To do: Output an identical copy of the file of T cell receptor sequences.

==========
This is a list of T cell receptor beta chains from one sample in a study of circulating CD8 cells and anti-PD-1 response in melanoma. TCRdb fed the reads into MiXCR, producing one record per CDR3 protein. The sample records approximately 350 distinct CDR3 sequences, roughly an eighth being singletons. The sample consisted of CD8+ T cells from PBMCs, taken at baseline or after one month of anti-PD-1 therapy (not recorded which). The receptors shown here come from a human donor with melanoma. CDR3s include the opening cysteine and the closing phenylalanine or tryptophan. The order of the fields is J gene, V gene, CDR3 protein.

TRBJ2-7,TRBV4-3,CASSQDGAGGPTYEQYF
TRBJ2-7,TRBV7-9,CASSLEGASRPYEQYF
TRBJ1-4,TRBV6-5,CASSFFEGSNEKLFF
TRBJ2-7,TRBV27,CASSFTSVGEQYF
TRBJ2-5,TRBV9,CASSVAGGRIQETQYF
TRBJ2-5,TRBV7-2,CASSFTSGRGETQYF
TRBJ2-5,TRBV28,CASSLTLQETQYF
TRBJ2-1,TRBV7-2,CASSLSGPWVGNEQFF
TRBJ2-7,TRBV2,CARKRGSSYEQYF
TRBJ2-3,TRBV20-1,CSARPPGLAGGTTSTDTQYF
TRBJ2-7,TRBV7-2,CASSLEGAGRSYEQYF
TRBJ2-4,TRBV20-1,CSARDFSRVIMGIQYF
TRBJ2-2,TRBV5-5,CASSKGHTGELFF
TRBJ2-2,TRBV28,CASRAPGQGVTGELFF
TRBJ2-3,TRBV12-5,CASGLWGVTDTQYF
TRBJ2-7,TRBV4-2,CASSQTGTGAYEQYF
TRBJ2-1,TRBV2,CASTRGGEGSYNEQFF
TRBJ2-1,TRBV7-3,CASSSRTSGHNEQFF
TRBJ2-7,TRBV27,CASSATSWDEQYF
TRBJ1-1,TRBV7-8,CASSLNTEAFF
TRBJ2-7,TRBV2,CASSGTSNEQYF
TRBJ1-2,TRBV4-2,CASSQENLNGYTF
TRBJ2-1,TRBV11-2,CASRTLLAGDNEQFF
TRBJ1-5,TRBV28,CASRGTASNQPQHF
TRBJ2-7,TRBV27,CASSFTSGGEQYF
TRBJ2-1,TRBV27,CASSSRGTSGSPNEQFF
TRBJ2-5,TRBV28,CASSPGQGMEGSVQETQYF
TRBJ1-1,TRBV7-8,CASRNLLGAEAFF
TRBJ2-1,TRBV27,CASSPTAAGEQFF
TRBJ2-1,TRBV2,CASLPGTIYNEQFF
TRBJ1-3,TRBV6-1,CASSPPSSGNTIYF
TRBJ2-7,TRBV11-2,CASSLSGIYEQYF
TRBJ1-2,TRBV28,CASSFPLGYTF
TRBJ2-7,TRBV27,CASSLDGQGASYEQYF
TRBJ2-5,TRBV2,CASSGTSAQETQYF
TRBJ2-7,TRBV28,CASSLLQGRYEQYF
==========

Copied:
This is a list of T cell receptor beta chains from one sample in a study of circulating CD8 cells and anti-PD-1 response in melanoma. TCRdb fed the reads into MiXCR, producing one record per CDR3 protein. The sample records approximately 350 distinct CDR3 sequences, roughly an eighth being singletons. The sample consisted of CD8+ T cells from PBMCs, taken at baseline or after one month of anti-PD-1 therapy (not recorded which). The receptors shown here come from a human donor with melanoma. CDR3s include the opening cysteine and the closing phenylalanine or tryptophan. The order of the fields is J gene, V gene, CDR3 protein.

TRBJ2-7,TRBV4-3,CASSQDGAGGPTYEQYF
TRBJ2-7,TRBV7-9,CASSLEGASRPYEQYF
TRBJ1-4,TRBV6-5,CASSFFEGSNEKLFF
TRBJ2-7,TRBV27,CASSFTSVGEQYF
TRBJ2-5,TRBV9,CASSVAGGRIQETQYF
TRBJ2-5,TRBV7-2,CASSFTSGRGETQYF
TRBJ2-5,TRBV28,CASSLTLQETQYF
TRBJ2-1,TRBV7-2,CASSLSGPWVGNEQFF
TRBJ2-7,TRBV2,CARKRGSSYEQYF
TRBJ2-3,TRBV20-1,CSARPPGLAGGTTSTDTQYF
TRBJ2-7,TRBV7-2,CASSLEGAGRSYEQYF
TRBJ2-4,TRBV20-1,CSARDFSRVIMGIQYF
TRBJ2-2,TRBV5-5,CASSKGHTGELFF
TRBJ2-2,TRBV28,CASRAPGQGVTGELFF
TRBJ2-3,TRBV12-5,CASGLWGVTDTQYF
TRBJ2-7,TRBV4-2,CASSQTGTGAYEQYF
TRBJ2-1,TRBV2,CASTRGGEGSYNEQFF
TRBJ2-1,TRBV7-3,CASSSRTSGHNEQFF
TRBJ2-7,TRBV27,CASSATSWDEQYF
TRBJ1-1,TRBV7-8,CASSLNTEAFF
TRBJ2-7,TRBV2,CASSGTSNEQYF
TRBJ1-2,TRBV4-2,CASSQENLNGYTF
TRBJ2-1,TRBV11-2,CASRTLLAGDNEQFF
TRBJ1-5,TRBV28,CASRGTASNQPQHF
TRBJ2-7,TRBV27,CASSFTSGGEQYF
TRBJ2-1,TRBV27,CASSSRGTSGSPNEQFF
TRBJ2-5,TRBV28,CASSPGQGMEGSVQETQYF
TRBJ1-1,TRBV7-8,CASRNLLGAEAFF
TRBJ2-1,TRBV27,CASSPTAAGEQFF
TRBJ2-1,TRBV2,CASLPGTIYNEQFF
TRBJ1-3,TRBV6-1,CASSPPSSGNTIYF
TRBJ2-7,TRBV11-2,CASSLSGIYEQYF
TRBJ1-2,TRBV28,CASSFPLGYTF
TRBJ2-7,TRBV27,CASSLDGQGASYEQYF
TRBJ2-5,TRBV2,CASSGTSAQETQYF
TRBJ2-7,TRBV28,CASSLLQGRYEQYF